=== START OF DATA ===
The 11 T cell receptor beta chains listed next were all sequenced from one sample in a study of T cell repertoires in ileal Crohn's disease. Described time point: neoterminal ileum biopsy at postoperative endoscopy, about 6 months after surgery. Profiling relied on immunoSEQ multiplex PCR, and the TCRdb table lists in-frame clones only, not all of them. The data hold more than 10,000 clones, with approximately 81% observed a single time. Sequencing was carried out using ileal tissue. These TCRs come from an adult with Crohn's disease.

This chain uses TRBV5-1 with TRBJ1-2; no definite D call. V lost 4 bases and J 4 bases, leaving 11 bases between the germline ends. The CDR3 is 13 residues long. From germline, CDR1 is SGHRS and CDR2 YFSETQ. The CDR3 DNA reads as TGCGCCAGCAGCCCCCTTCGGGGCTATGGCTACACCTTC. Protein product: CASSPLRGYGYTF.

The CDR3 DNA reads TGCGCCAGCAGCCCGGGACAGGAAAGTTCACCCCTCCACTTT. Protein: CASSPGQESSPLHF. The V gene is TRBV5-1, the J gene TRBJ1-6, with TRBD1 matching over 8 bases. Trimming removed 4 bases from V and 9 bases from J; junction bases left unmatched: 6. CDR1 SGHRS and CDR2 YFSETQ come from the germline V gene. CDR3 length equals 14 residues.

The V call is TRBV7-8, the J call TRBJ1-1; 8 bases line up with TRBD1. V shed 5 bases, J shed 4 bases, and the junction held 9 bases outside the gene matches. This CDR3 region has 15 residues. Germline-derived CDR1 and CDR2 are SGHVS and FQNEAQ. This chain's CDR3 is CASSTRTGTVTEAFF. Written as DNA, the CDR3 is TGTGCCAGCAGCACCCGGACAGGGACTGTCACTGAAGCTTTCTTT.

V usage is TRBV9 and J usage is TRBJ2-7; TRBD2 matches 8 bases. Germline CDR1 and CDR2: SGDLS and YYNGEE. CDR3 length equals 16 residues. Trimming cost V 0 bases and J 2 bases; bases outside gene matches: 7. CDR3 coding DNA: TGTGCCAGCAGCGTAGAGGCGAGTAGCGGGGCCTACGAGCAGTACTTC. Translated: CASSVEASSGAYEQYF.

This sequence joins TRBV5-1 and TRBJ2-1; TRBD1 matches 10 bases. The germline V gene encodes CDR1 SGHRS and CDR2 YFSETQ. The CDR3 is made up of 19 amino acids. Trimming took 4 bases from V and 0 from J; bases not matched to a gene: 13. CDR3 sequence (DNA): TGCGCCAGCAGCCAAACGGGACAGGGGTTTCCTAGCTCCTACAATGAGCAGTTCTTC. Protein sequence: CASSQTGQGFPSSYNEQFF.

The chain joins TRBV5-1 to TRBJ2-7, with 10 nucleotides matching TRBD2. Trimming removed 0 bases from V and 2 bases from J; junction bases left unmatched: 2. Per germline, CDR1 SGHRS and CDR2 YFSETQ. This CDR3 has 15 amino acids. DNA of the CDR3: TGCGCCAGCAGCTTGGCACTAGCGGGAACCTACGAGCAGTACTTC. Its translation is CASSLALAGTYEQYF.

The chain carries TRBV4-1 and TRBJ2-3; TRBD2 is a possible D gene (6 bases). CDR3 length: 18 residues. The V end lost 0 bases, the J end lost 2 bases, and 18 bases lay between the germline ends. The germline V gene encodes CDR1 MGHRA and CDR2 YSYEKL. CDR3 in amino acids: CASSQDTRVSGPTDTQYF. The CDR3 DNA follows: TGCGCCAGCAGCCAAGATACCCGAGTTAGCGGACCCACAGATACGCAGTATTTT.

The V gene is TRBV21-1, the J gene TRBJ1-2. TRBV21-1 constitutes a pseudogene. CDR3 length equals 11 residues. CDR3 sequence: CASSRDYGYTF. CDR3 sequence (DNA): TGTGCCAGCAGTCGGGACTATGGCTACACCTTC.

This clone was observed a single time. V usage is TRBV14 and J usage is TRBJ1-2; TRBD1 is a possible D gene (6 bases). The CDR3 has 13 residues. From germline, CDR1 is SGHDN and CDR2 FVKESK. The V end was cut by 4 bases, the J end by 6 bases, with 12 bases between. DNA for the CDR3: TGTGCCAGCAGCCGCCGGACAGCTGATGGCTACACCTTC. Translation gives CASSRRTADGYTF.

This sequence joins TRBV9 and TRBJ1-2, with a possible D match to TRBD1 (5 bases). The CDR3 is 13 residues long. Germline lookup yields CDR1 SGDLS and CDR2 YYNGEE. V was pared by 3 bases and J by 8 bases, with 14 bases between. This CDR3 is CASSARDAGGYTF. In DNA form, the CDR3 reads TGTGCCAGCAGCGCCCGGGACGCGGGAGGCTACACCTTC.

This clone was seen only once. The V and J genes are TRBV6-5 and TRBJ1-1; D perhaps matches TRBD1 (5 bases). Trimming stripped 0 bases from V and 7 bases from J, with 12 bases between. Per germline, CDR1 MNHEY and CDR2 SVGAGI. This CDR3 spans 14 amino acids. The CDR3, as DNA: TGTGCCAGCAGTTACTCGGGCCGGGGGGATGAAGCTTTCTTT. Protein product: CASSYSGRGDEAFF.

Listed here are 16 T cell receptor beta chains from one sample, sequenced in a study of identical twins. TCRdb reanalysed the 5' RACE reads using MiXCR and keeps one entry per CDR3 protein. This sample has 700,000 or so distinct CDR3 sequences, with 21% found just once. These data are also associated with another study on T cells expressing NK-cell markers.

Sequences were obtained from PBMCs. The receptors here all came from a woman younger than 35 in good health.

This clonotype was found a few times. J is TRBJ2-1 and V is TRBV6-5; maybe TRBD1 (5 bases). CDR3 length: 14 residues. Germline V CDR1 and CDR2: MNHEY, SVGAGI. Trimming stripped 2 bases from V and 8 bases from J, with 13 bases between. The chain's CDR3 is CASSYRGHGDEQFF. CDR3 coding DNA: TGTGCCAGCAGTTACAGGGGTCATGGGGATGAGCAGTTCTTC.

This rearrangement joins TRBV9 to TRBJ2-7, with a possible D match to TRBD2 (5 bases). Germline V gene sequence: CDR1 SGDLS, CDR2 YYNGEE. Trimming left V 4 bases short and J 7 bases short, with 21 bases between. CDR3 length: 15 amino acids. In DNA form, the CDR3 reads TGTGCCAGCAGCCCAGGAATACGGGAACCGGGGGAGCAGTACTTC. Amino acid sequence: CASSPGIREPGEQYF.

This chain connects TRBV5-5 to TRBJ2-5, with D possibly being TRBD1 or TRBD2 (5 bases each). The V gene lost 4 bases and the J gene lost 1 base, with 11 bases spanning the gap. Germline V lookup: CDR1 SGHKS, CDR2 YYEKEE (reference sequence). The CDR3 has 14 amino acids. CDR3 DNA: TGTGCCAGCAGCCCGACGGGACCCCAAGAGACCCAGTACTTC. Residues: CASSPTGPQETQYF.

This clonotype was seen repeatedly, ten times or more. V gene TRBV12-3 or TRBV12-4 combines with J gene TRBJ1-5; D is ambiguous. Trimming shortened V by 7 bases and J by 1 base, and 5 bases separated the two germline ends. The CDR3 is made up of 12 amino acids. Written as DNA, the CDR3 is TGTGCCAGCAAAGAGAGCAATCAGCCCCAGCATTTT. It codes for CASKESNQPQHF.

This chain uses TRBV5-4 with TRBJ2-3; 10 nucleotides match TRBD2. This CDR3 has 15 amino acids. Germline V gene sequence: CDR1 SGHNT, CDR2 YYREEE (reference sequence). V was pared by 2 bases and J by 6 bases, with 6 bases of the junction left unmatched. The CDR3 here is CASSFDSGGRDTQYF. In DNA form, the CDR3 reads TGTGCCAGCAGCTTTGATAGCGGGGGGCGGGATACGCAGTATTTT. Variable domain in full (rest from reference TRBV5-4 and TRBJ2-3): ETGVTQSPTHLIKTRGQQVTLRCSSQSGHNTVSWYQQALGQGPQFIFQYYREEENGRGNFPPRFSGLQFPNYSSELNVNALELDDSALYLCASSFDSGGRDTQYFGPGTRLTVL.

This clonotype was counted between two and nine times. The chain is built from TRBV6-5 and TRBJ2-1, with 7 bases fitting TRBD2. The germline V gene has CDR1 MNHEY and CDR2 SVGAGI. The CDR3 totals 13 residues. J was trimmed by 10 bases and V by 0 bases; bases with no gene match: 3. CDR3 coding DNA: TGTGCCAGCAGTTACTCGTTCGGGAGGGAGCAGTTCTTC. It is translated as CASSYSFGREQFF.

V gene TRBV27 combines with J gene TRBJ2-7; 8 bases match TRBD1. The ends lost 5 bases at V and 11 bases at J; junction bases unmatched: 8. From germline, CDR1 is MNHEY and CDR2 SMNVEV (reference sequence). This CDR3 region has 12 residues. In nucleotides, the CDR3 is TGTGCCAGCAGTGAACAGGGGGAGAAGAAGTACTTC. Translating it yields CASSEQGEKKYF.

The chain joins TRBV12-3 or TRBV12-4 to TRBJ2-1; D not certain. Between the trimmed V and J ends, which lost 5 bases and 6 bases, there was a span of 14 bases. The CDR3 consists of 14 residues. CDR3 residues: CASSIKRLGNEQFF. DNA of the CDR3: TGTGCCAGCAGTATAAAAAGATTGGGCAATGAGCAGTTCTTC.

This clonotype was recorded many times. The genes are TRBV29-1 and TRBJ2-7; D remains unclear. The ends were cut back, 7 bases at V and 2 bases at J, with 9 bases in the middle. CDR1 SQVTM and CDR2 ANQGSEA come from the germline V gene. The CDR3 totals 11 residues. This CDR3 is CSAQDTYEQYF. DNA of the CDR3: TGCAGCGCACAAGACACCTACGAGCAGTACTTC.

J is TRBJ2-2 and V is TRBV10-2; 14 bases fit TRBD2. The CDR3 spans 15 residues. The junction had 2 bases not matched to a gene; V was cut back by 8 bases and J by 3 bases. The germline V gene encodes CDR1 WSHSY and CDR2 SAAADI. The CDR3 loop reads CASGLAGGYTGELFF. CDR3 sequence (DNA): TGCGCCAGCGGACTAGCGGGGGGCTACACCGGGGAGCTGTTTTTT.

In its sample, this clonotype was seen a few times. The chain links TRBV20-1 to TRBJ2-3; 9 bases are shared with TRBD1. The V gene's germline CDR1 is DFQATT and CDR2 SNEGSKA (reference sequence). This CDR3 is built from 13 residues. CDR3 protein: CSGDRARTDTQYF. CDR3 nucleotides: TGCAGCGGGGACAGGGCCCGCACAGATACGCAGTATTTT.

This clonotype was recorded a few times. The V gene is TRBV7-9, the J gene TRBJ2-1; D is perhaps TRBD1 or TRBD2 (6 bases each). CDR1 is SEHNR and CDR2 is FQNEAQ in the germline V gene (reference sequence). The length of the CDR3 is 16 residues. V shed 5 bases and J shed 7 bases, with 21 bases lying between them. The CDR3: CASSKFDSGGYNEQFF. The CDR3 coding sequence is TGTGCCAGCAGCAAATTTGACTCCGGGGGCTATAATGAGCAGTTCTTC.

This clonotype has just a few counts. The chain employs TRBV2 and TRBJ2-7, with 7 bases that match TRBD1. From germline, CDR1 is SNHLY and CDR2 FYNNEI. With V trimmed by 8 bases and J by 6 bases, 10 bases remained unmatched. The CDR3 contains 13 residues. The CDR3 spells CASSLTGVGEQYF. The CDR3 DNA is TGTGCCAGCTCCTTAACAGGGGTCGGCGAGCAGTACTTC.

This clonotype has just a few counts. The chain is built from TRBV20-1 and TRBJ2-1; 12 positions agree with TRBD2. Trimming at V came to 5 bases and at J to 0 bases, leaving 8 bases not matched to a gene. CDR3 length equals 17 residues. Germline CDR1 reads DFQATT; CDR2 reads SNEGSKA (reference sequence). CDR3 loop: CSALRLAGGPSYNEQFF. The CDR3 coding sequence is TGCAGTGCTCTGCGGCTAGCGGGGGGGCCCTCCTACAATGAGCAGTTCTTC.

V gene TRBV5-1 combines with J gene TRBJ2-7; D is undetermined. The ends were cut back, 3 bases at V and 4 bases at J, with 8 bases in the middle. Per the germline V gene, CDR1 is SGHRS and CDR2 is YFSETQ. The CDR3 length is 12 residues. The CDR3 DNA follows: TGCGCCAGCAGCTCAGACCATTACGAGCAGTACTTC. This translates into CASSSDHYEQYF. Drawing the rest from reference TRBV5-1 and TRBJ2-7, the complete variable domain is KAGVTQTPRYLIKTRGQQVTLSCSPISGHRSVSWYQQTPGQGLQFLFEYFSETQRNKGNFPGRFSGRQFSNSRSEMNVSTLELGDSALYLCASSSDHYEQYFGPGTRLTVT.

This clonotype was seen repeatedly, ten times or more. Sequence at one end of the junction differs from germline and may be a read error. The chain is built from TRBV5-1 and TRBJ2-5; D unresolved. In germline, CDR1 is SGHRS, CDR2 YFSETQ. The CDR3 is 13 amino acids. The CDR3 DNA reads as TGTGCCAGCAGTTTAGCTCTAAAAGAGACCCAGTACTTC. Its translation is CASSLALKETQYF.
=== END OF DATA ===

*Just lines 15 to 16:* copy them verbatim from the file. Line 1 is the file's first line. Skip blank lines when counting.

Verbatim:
This clonotype was found a few times. J is TRBJ2-1 and V is TRBV6-5; maybe TRBD1 (5 bases). CDR3 length: 14 residues. Germline V CDR1 and CDR2: MNHEY, SVGAGI. Trimming stripped 2 bases from V and 8 bases from J, with 13 bases between. The chain's CDR3 is CASSYRGHGDEQFF. CDR3 coding DNA: TGTGCCAGCAGTTACAGGGGTCATGGGGATGAGCAGTTCTTC.

This rearrangement joins TRBV9 to TRBJ2-7, with a possible D match to TRBD2 (5 bases). Germline V gene sequence: CDR1 SGDLS, CDR2 YYNGEE. Trimming left V 4 bases short and J 7 bases short, with 21 bases between. CDR3 length: 15 amino acids. In DNA form, the CDR3 reads TGTGCCAGCAGCCCAGGAATACGGGAACCGGGGGAGCAGTACTTC. Amino acid sequence: CASSPGIREPGEQYF.